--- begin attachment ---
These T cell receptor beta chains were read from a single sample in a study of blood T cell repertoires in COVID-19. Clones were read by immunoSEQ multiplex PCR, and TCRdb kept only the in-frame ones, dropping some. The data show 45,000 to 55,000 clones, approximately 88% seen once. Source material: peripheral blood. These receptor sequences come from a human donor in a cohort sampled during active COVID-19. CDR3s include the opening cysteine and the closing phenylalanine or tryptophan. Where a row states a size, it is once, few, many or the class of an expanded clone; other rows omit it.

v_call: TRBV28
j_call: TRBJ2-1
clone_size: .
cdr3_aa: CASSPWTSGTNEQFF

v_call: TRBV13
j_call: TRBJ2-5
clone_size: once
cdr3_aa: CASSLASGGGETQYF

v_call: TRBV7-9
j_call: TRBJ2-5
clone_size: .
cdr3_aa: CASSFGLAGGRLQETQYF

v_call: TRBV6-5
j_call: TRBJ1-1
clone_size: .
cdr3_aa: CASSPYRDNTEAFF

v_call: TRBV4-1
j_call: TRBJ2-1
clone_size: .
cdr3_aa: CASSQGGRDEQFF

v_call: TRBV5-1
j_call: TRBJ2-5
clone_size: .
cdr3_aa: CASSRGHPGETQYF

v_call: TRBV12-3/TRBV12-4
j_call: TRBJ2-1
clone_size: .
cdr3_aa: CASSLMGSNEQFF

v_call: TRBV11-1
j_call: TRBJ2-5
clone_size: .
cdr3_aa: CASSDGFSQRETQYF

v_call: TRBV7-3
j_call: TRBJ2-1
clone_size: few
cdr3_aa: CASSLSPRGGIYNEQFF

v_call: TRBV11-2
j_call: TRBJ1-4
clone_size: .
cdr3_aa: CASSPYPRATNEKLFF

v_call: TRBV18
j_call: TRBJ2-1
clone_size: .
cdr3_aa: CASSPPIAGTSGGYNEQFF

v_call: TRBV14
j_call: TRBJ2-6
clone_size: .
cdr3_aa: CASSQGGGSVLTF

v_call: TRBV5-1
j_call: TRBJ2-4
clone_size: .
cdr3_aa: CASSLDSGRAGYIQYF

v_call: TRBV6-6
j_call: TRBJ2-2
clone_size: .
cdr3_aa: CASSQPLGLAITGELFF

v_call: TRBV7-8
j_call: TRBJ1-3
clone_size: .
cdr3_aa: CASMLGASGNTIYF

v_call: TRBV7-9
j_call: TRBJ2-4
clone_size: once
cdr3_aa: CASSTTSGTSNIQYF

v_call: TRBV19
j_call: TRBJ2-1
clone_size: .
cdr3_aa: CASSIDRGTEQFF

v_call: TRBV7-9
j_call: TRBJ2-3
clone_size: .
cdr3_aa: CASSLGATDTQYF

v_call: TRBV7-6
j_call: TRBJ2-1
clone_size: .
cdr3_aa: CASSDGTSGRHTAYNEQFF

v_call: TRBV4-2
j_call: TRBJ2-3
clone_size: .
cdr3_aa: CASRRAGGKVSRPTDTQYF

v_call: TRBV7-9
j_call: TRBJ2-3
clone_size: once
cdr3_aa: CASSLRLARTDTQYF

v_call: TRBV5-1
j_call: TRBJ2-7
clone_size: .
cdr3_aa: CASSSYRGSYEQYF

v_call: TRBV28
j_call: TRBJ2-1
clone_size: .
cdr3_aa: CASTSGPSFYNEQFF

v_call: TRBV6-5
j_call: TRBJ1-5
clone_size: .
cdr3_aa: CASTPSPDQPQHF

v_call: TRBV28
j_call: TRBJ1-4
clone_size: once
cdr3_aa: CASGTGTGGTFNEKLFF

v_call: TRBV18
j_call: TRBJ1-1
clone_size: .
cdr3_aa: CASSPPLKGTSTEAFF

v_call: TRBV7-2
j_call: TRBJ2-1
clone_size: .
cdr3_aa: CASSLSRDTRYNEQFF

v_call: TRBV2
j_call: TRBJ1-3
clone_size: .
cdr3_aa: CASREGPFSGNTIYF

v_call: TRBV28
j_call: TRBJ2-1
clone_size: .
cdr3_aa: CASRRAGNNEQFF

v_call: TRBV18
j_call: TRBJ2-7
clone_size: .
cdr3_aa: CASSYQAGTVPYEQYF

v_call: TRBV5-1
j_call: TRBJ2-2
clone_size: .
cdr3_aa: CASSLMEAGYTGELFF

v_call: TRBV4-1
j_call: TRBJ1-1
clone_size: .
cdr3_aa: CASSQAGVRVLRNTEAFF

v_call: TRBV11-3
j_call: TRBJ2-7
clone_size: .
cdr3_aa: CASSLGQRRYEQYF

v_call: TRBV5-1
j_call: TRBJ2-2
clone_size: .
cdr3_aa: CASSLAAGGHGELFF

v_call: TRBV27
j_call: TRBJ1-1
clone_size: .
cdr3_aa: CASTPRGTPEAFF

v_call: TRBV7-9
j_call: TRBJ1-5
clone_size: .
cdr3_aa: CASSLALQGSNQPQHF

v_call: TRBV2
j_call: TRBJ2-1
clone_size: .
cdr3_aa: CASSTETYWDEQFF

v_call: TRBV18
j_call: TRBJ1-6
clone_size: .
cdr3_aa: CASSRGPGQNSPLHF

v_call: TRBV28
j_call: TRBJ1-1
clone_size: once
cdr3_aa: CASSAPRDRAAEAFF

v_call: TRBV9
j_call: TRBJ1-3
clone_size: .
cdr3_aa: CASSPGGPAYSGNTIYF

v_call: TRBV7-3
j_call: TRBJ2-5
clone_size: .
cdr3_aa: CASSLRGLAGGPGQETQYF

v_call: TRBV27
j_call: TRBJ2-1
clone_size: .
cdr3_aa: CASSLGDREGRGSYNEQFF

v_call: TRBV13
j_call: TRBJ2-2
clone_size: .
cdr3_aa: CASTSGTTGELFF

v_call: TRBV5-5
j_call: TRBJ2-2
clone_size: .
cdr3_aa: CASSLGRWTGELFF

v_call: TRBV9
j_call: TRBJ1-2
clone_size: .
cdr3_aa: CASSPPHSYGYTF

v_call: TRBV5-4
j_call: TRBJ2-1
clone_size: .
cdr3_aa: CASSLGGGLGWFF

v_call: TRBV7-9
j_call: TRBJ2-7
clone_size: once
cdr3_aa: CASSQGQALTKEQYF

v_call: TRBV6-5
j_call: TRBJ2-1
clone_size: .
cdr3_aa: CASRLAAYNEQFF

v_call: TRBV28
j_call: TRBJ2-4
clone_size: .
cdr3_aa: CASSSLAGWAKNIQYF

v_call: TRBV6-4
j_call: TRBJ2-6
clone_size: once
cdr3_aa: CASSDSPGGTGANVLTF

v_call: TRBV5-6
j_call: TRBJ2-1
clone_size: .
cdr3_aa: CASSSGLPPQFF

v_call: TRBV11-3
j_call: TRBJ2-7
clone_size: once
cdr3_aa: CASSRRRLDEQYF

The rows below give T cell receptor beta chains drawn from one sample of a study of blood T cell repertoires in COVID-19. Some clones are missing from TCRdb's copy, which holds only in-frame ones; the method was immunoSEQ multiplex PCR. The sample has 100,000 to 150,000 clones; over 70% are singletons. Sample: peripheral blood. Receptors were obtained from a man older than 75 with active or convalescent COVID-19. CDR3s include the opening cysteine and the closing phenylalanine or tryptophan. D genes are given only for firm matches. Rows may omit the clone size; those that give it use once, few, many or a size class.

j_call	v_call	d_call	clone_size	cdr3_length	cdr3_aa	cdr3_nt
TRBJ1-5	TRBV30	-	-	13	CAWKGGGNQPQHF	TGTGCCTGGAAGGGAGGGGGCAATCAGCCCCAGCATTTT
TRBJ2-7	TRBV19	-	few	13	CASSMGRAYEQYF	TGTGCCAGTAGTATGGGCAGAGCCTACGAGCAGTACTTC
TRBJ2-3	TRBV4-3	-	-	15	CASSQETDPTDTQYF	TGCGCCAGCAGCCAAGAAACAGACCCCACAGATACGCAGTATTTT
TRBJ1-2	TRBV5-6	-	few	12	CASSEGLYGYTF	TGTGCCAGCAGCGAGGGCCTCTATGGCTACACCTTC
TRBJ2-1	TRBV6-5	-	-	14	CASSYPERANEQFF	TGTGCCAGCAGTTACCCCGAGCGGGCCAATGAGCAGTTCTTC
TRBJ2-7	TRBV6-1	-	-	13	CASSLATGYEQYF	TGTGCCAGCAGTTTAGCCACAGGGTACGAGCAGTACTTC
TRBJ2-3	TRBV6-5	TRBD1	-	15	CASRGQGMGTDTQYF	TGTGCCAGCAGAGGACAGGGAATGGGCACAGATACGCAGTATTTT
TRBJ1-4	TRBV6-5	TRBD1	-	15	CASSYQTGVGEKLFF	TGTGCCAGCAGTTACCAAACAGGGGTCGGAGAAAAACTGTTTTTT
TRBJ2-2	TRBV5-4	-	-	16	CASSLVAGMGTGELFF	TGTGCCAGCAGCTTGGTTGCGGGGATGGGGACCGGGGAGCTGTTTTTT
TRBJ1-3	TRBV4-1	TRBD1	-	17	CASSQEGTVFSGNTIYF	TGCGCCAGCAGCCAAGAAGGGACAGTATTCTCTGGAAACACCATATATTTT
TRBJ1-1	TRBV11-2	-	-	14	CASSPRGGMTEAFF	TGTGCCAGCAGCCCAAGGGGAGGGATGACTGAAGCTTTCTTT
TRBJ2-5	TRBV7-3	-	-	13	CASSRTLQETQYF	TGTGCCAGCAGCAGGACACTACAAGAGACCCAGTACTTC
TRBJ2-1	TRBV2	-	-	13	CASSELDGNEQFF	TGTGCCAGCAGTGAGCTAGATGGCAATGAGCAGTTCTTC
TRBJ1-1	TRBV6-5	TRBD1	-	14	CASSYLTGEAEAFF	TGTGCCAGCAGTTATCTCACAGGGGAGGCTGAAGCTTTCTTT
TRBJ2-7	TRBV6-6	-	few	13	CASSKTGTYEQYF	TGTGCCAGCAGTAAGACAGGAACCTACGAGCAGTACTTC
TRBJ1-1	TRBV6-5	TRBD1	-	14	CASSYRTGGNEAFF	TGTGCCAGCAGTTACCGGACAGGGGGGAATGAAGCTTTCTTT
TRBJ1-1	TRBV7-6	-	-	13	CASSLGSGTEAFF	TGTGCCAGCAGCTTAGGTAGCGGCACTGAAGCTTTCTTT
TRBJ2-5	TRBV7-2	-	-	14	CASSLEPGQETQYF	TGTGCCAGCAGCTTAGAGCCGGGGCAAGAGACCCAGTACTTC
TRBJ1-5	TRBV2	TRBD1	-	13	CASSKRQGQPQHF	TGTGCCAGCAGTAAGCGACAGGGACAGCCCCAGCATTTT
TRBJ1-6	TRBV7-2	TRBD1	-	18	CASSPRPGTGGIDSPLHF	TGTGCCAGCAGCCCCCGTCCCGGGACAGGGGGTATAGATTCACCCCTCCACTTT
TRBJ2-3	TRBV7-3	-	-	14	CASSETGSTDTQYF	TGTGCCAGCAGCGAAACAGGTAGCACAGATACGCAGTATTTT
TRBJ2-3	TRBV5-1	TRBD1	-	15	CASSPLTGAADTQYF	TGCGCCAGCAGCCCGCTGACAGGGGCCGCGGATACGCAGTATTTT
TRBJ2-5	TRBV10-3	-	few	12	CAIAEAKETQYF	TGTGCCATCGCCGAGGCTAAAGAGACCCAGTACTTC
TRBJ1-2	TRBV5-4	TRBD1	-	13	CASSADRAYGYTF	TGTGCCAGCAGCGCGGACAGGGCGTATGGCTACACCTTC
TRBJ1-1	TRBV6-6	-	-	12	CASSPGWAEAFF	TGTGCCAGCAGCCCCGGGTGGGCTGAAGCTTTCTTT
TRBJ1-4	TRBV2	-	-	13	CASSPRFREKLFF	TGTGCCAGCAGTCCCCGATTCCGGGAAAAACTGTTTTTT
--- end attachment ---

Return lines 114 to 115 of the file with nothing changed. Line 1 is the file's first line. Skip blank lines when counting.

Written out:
v_call: TRBV28
j_call: TRBJ2-1